Kakejiku is a calligraphy or painting that is mounted on a scroll with scraps or paper and hung on the floor.
Kakejiku is also commonly referred to as 'axis' or 'width'.
The term kakejiku appears in the Song dynasty of China.
Kakejiku is the most important tool in the tea ceremony, as "Nanpo-roku" says, "There is no more important tool than Kakemono." is.
In the Muromachi period, many Chinese paintings were hung on hanging scrolls, but after Murata Juko received a calligraphy from Ikkyu Zenji as a proof of seal, instead of Buddhist paintings and Chinese paintings, it began to be hung. After the play of Fujiwara no Teika's "Ogura no Soshi," old calligraphy began to be used at tea ceremonies, and in the Edo period, old calligraphy, colored paper, and kaishi began to be hung, and from the Sotan period, paintings by tea masters began to be displayed. increase.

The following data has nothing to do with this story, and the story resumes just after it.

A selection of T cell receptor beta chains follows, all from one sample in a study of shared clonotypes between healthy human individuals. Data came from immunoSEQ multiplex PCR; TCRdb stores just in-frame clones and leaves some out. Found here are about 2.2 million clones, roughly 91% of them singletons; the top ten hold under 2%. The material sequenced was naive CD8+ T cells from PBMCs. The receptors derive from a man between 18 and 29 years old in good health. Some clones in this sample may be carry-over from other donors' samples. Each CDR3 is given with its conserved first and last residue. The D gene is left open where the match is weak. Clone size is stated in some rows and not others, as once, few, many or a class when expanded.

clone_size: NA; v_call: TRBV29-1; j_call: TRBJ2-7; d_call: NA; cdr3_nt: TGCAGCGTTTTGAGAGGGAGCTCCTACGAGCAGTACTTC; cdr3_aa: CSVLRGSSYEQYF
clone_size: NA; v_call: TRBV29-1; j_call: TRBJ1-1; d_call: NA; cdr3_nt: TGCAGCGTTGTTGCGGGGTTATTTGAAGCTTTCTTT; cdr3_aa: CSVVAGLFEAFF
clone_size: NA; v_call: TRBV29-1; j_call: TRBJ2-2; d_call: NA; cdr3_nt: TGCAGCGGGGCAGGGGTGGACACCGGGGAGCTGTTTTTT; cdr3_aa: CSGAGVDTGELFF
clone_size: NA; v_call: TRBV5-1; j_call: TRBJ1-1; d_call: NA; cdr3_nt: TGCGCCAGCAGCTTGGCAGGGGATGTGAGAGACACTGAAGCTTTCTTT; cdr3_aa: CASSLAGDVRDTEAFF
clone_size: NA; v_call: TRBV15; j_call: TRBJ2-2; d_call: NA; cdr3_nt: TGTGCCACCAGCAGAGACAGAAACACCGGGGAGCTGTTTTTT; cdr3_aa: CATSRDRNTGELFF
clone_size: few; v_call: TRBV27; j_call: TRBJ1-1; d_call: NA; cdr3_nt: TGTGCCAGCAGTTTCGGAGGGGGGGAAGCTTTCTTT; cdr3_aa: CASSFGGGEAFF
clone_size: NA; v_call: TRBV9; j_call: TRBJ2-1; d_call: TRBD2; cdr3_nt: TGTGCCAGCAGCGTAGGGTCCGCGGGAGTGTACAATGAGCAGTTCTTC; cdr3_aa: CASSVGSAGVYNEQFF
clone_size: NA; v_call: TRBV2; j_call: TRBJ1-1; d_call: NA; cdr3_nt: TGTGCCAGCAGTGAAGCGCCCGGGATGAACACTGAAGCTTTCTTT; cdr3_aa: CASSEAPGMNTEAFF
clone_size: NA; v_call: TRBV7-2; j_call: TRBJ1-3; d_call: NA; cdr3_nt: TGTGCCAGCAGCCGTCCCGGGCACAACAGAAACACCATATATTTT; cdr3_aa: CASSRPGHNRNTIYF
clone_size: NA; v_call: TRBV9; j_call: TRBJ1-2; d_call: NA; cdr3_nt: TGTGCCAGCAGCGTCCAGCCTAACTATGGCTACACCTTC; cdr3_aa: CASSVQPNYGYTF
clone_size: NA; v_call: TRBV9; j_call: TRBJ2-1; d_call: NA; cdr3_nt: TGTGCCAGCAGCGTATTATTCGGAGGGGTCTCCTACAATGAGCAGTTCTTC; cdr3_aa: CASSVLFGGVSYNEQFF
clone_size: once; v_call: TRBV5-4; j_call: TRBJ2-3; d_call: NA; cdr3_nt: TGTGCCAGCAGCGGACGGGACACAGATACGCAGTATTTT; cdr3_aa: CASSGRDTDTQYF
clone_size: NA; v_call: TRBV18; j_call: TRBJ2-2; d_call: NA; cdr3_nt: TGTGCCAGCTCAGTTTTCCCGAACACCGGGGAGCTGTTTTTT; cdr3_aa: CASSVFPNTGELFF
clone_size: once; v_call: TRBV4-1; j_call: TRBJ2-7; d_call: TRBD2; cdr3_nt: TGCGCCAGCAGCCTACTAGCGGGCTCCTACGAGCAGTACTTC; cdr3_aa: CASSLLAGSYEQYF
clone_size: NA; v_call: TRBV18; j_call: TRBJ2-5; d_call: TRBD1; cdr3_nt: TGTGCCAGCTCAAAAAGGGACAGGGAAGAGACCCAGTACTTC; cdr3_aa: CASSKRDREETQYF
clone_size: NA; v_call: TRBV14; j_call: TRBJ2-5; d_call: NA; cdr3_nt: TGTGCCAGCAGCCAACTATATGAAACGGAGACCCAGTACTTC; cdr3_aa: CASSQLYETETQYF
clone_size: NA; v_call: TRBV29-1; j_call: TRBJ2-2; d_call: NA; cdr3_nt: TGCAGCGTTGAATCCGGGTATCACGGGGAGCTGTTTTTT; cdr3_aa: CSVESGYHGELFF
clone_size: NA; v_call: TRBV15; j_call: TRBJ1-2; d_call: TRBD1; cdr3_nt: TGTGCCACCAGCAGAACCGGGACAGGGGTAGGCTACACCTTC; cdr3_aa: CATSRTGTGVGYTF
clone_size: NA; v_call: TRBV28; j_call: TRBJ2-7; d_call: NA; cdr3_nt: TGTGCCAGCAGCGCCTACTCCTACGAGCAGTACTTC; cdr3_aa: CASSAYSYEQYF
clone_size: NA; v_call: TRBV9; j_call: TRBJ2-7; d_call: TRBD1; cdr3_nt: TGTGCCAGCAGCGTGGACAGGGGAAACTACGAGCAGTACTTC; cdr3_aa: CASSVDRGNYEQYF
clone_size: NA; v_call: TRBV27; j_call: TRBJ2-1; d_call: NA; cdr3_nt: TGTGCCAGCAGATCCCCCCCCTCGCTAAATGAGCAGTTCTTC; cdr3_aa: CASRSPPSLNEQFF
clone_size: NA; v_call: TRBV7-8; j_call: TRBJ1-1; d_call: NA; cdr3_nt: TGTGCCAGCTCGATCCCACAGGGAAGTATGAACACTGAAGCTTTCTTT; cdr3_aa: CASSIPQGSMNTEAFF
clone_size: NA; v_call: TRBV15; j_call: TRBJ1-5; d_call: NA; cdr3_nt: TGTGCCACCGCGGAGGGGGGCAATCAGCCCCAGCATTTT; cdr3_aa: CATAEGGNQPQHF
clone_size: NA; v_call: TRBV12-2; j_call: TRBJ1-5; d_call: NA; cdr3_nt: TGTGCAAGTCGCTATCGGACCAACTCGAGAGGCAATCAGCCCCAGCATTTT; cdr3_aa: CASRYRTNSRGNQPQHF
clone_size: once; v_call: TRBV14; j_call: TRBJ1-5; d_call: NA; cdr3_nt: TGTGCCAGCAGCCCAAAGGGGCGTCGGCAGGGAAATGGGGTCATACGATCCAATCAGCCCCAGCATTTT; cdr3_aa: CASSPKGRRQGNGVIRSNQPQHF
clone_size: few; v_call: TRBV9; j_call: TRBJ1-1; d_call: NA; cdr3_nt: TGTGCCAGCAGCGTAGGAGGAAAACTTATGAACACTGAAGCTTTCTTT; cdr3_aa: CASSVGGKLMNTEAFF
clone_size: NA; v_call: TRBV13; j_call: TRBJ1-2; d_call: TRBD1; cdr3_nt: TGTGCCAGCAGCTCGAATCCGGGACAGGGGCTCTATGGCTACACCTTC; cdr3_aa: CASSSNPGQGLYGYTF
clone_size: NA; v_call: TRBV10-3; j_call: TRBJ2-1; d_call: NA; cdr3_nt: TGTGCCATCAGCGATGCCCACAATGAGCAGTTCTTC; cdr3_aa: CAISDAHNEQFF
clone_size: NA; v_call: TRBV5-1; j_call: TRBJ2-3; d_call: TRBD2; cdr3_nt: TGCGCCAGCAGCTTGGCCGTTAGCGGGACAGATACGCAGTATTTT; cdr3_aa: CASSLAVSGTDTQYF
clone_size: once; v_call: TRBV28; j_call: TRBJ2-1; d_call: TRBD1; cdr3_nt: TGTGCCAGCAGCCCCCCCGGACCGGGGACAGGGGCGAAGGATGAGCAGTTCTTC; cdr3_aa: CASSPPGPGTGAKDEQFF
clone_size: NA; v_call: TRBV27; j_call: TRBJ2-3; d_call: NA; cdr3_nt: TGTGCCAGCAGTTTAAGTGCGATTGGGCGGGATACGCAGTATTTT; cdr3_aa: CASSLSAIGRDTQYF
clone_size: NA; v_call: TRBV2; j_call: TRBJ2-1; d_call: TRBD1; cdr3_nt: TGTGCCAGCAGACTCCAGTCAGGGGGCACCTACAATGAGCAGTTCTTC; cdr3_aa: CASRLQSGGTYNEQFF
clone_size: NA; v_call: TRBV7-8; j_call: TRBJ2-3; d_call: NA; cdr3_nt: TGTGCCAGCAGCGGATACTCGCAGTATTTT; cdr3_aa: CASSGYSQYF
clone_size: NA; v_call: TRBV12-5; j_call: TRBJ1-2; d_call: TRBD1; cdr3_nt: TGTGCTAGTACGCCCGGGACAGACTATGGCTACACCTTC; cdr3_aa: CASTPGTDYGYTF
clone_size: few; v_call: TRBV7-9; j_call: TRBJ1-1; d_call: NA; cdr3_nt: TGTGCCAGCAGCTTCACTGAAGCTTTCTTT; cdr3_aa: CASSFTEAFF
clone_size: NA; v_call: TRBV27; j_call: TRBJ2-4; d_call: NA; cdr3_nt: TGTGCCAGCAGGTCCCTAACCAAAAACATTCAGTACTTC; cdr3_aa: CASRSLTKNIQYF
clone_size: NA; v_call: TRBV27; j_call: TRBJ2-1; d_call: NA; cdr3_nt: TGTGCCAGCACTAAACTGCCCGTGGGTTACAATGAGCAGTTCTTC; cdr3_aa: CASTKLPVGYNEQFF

Hanging scrolls include:
Handwriting written by a Zen monk.墨跡
cut Buddhist scriptures.経切
Handwriting of calligraphers from the Heian period to the Kamakura period.古筆
Paper on which poetry and other writings are written.懐紙
letters of the deceased.消息
Square-shaped paper on which waka poetry, calligraphy, etc. are written.色紙
originally referred to the draft of an verse, but later the style of waka and haikai.詠草
Narrow writing paper for writing waka poems.短冊
Chinese-style paintings that came from China or were made by Japanese people.唐絵
Sentences or poems written in the margins of a picture.画賛
Starting with Chinese paintings, various Japanese and Chinese paintings絵画